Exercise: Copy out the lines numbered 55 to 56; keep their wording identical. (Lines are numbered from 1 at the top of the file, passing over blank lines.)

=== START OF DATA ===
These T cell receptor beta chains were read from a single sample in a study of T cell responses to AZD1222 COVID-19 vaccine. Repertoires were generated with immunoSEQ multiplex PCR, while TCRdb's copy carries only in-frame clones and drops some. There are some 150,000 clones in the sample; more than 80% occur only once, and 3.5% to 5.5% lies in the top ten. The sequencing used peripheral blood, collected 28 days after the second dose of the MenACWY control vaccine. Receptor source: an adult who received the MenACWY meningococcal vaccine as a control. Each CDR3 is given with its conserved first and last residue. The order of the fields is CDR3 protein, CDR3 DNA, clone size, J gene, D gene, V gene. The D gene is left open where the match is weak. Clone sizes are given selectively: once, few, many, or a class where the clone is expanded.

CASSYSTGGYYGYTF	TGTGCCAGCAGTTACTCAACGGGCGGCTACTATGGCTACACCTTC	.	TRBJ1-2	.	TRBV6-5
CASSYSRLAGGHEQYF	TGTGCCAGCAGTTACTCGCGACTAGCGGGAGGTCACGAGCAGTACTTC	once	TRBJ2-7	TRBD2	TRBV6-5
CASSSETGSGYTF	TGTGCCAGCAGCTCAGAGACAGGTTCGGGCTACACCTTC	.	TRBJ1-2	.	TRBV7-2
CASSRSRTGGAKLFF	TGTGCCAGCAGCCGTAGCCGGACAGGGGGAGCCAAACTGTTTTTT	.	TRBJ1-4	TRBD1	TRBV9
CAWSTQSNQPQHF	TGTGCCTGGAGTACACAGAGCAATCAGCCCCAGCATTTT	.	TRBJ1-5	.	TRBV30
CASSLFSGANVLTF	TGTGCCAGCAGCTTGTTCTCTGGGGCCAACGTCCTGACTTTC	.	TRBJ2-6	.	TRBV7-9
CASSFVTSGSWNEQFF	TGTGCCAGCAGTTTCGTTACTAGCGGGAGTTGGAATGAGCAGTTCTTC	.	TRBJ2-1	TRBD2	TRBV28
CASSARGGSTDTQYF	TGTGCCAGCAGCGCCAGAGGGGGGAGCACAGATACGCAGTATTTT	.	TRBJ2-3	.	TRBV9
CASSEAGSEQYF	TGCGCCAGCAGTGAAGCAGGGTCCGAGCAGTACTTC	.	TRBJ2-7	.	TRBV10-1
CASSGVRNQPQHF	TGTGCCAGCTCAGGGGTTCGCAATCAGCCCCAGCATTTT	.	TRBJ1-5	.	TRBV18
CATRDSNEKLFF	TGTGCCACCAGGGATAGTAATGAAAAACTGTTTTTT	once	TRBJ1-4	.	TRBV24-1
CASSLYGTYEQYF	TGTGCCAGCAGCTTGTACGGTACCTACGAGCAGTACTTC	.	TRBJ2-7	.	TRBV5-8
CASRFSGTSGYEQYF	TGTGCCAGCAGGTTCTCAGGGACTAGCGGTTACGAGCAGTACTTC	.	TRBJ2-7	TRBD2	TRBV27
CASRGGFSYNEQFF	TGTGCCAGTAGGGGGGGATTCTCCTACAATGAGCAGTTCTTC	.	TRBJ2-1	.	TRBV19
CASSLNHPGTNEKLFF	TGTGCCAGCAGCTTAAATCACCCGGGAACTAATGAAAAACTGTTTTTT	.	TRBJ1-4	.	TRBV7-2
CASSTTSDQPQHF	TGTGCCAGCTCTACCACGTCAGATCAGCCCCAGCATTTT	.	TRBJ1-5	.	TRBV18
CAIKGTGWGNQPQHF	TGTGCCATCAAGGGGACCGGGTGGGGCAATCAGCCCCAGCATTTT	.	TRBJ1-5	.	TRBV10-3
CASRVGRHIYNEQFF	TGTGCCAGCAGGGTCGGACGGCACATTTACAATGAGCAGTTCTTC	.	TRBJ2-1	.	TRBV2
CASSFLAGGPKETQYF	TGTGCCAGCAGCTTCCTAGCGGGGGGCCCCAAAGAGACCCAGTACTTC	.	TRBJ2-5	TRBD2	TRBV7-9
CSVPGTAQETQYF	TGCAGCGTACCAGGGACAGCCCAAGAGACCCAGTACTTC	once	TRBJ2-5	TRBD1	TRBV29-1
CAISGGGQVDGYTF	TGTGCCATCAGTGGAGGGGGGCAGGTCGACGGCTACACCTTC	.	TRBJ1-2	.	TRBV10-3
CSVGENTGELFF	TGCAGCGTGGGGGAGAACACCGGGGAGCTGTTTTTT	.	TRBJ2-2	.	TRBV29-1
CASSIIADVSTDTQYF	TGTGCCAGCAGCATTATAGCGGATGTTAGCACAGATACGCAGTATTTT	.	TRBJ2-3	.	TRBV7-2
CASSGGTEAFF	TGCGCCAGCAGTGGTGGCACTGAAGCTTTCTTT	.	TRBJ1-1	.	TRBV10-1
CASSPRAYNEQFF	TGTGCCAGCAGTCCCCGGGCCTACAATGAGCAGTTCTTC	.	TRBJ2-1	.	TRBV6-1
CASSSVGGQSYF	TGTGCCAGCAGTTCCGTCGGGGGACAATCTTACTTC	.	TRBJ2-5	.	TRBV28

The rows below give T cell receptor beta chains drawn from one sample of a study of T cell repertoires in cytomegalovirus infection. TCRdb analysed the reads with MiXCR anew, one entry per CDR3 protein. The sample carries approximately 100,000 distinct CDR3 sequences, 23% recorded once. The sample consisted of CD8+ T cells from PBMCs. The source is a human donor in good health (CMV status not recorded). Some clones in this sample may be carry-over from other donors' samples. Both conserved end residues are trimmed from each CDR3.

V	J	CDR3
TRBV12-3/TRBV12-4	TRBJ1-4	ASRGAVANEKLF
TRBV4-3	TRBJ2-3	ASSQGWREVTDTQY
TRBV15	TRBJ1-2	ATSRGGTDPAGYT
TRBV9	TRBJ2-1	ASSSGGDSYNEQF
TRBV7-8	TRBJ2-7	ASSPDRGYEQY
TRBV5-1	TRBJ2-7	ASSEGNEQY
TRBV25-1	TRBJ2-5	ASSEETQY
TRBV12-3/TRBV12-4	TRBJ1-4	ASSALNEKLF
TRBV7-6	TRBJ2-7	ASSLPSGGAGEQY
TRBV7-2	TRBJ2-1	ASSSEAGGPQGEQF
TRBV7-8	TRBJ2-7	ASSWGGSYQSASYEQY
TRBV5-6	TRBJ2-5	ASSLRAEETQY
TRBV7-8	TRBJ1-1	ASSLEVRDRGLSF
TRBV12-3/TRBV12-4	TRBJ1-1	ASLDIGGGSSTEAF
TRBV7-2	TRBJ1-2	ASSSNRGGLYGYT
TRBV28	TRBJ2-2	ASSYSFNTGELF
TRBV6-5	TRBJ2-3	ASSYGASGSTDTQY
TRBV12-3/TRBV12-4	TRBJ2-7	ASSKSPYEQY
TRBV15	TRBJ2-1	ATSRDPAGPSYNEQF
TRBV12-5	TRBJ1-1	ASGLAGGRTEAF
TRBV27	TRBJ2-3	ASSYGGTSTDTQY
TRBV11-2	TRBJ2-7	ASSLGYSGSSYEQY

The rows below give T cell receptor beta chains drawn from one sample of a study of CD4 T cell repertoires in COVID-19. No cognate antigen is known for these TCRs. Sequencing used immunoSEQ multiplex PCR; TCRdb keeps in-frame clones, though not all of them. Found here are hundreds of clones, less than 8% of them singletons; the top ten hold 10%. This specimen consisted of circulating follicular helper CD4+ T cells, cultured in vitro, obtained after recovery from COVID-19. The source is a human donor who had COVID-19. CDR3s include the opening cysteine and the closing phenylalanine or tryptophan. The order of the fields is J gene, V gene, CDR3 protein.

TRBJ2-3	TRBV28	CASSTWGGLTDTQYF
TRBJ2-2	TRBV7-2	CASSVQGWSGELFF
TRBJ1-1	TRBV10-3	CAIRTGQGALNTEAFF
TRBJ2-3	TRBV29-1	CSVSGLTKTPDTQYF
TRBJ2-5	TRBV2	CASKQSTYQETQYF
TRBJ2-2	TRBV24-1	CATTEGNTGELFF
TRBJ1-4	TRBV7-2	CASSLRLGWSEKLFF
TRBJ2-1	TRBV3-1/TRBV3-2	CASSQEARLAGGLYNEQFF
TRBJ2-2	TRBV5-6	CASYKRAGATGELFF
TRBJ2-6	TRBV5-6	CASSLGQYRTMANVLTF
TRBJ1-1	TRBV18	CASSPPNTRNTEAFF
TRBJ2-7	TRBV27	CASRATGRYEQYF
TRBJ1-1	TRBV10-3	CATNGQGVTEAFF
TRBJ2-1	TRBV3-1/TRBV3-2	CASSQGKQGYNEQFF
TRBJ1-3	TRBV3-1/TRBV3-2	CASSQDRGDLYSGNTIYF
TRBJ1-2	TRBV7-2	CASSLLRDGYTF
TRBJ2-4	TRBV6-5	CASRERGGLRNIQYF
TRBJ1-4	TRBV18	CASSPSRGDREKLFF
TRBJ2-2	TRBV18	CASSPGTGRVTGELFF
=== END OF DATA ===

TRBJ1-1	TRBV10-3	CAIRTGQGALNTEAFF
TRBJ2-3	TRBV29-1	CSVSGLTKTPDTQYF